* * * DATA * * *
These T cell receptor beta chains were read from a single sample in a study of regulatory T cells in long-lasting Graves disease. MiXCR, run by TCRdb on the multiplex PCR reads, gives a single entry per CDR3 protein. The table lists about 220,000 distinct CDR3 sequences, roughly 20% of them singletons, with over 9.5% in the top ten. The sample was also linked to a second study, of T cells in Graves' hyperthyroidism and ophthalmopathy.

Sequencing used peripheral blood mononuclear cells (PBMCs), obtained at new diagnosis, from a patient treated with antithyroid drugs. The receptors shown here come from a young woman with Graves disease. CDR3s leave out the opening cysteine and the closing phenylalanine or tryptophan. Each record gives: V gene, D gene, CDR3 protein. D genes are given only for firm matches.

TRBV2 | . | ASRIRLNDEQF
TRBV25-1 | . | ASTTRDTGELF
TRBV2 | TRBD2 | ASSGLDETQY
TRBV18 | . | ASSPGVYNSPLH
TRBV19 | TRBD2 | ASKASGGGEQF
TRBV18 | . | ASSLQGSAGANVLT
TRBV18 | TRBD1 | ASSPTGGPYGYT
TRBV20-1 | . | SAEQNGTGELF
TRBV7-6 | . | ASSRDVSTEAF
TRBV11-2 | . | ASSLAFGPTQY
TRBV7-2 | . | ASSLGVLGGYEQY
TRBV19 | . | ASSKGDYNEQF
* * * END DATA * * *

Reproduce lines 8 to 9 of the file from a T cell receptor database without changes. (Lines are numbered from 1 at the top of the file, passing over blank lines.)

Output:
TRBV18 | . | ASSLQGSAGANVLT
TRBV18 | TRBD1 | ASSPTGGPYGYT